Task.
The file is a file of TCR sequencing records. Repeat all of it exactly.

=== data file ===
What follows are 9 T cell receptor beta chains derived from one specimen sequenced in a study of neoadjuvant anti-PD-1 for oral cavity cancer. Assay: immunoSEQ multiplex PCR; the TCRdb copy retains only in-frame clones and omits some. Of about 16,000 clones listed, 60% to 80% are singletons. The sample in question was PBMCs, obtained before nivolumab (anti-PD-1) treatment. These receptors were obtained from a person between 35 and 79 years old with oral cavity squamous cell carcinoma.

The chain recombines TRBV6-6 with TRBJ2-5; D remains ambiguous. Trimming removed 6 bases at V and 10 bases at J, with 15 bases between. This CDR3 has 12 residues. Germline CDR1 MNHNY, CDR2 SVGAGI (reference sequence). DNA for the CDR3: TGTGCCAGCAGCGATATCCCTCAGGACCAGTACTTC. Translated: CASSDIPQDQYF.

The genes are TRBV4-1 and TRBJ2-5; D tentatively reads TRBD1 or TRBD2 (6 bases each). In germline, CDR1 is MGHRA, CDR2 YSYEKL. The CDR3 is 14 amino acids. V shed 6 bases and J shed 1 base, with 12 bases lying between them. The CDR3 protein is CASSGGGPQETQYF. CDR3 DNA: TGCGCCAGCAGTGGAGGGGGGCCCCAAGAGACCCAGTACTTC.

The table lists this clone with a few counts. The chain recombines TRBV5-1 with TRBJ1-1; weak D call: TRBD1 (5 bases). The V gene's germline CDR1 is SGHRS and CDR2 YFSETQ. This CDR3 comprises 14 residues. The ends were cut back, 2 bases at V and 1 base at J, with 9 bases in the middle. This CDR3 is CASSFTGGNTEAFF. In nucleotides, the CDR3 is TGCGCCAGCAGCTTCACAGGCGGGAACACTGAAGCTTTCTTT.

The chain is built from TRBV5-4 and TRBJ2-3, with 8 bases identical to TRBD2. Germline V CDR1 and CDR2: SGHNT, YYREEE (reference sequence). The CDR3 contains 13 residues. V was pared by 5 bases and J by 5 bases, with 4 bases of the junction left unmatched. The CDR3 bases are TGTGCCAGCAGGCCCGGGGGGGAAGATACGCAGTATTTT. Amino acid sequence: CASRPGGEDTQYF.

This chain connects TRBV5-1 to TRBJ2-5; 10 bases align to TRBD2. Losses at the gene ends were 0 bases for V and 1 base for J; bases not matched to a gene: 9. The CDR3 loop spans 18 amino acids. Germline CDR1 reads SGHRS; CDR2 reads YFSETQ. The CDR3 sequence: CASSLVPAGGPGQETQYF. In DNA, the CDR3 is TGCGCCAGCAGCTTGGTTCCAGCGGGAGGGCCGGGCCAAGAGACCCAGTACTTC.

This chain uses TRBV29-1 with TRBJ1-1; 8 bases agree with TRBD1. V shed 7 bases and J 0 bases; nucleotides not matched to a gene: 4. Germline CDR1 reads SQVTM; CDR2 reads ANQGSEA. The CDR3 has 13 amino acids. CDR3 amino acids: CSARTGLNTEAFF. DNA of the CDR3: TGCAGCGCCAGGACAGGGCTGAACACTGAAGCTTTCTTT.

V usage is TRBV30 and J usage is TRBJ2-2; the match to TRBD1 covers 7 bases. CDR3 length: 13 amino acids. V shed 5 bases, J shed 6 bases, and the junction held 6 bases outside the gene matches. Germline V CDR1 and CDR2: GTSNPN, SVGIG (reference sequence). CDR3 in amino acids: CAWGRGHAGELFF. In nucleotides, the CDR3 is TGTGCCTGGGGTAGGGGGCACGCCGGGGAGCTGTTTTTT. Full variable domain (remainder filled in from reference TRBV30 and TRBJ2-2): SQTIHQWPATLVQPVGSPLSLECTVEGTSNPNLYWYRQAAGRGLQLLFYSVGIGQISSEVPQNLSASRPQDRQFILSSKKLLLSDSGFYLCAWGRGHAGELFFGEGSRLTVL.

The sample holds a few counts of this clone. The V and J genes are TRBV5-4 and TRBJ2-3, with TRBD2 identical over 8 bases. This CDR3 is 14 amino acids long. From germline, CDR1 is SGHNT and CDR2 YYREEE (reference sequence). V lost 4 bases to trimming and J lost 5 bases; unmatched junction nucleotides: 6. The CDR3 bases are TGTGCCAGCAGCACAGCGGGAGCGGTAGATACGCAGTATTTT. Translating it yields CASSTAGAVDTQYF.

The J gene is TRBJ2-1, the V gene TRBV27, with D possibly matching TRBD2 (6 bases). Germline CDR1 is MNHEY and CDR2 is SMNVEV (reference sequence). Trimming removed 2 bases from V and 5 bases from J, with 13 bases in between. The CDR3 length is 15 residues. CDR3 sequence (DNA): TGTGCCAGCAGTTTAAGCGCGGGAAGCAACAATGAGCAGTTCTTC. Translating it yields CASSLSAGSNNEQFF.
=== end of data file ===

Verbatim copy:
What follows are 9 T cell receptor beta chains derived from one specimen sequenced in a study of neoadjuvant anti-PD-1 for oral cavity cancer. Assay: immunoSEQ multiplex PCR; the TCRdb copy retains only in-frame clones and omits some. Of about 16,000 clones listed, 60% to 80% are singletons. The sample in question was PBMCs, obtained before nivolumab (anti-PD-1) treatment. These receptors were obtained from a person between 35 and 79 years old with oral cavity squamous cell carcinoma.

The chain recombines TRBV6-6 with TRBJ2-5; D remains ambiguous. Trimming removed 6 bases at V and 10 bases at J, with 15 bases between. This CDR3 has 12 residues. Germline CDR1 MNHNY, CDR2 SVGAGI (reference sequence). DNA for the CDR3: TGTGCCAGCAGCGATATCCCTCAGGACCAGTACTTC. Translated: CASSDIPQDQYF.

The genes are TRBV4-1 and TRBJ2-5; D tentatively reads TRBD1 or TRBD2 (6 bases each). In germline, CDR1 is MGHRA, CDR2 YSYEKL. The CDR3 is 14 amino acids. V shed 6 bases and J shed 1 base, with 12 bases lying between them. The CDR3 protein is CASSGGGPQETQYF. CDR3 DNA: TGCGCCAGCAGTGGAGGGGGGCCCCAAGAGACCCAGTACTTC.

The table lists this clone with a few counts. The chain recombines TRBV5-1 with TRBJ1-1; weak D call: TRBD1 (5 bases). The V gene's germline CDR1 is SGHRS and CDR2 YFSETQ. This CDR3 comprises 14 residues. The ends were cut back, 2 bases at V and 1 base at J, with 9 bases in the middle. This CDR3 is CASSFTGGNTEAFF. In nucleotides, the CDR3 is TGCGCCAGCAGCTTCACAGGCGGGAACACTGAAGCTTTCTTT.

The chain is built from TRBV5-4 and TRBJ2-3, with 8 bases identical to TRBD2. Germline V CDR1 and CDR2: SGHNT, YYREEE (reference sequence). The CDR3 contains 13 residues. V was pared by 5 bases and J by 5 bases, with 4 bases of the junction left unmatched. The CDR3 bases are TGTGCCAGCAGGCCCGGGGGGGAAGATACGCAGTATTTT. Amino acid sequence: CASRPGGEDTQYF.

This chain connects TRBV5-1 to TRBJ2-5; 10 bases align to TRBD2. Losses at the gene ends were 0 bases for V and 1 base for J; bases not matched to a gene: 9. The CDR3 loop spans 18 amino acids. Germline CDR1 reads SGHRS; CDR2 reads YFSETQ. The CDR3 sequence: CASSLVPAGGPGQETQYF. In DNA, the CDR3 is TGCGCCAGCAGCTTGGTTCCAGCGGGAGGGCCGGGCCAAGAGACCCAGTACTTC.

This chain uses TRBV29-1 with TRBJ1-1; 8 bases agree with TRBD1. V shed 7 bases and J 0 bases; nucleotides not matched to a gene: 4. Germline CDR1 reads SQVTM; CDR2 reads ANQGSEA. The CDR3 has 13 amino acids. CDR3 amino acids: CSARTGLNTEAFF. DNA of the CDR3: TGCAGCGCCAGGACAGGGCTGAACACTGAAGCTTTCTTT.

V usage is TRBV30 and J usage is TRBJ2-2; the match to TRBD1 covers 7 bases. CDR3 length: 13 amino acids. V shed 5 bases, J shed 6 bases, and the junction held 6 bases outside the gene matches. Germline V CDR1 and CDR2: GTSNPN, SVGIG (reference sequence). CDR3 in amino acids: CAWGRGHAGELFF. In nucleotides, the CDR3 is TGTGCCTGGGGTAGGGGGCACGCCGGGGAGCTGTTTTTT. Full variable domain (remainder filled in from reference TRBV30 and TRBJ2-2): SQTIHQWPATLVQPVGSPLSLECTVEGTSNPNLYWYRQAAGRGLQLLFYSVGIGQISSEVPQNLSASRPQDRQFILSSKKLLLSDSGFYLCAWGRGHAGELFFGEGSRLTVL.

The sample holds a few counts of this clone. The V and J genes are TRBV5-4 and TRBJ2-3, with TRBD2 identical over 8 bases. This CDR3 is 14 amino acids long. From germline, CDR1 is SGHNT and CDR2 YYREEE (reference sequence). V lost 4 bases to trimming and J lost 5 bases; unmatched junction nucleotides: 6. The CDR3 bases are TGTGCCAGCAGCACAGCGGGAGCGGTAGATACGCAGTATTTT. Translating it yields CASSTAGAVDTQYF.

The J gene is TRBJ2-1, the V gene TRBV27, with D possibly matching TRBD2 (6 bases). Germline CDR1 is MNHEY and CDR2 is SMNVEV (reference sequence). Trimming removed 2 bases from V and 5 bases from J, with 13 bases in between. The CDR3 length is 15 residues. CDR3 sequence (DNA): TGTGCCAGCAGTTTAAGCGCGGGAAGCAACAATGAGCAGTTCTTC. Translating it yields CASSLSAGSNNEQFF.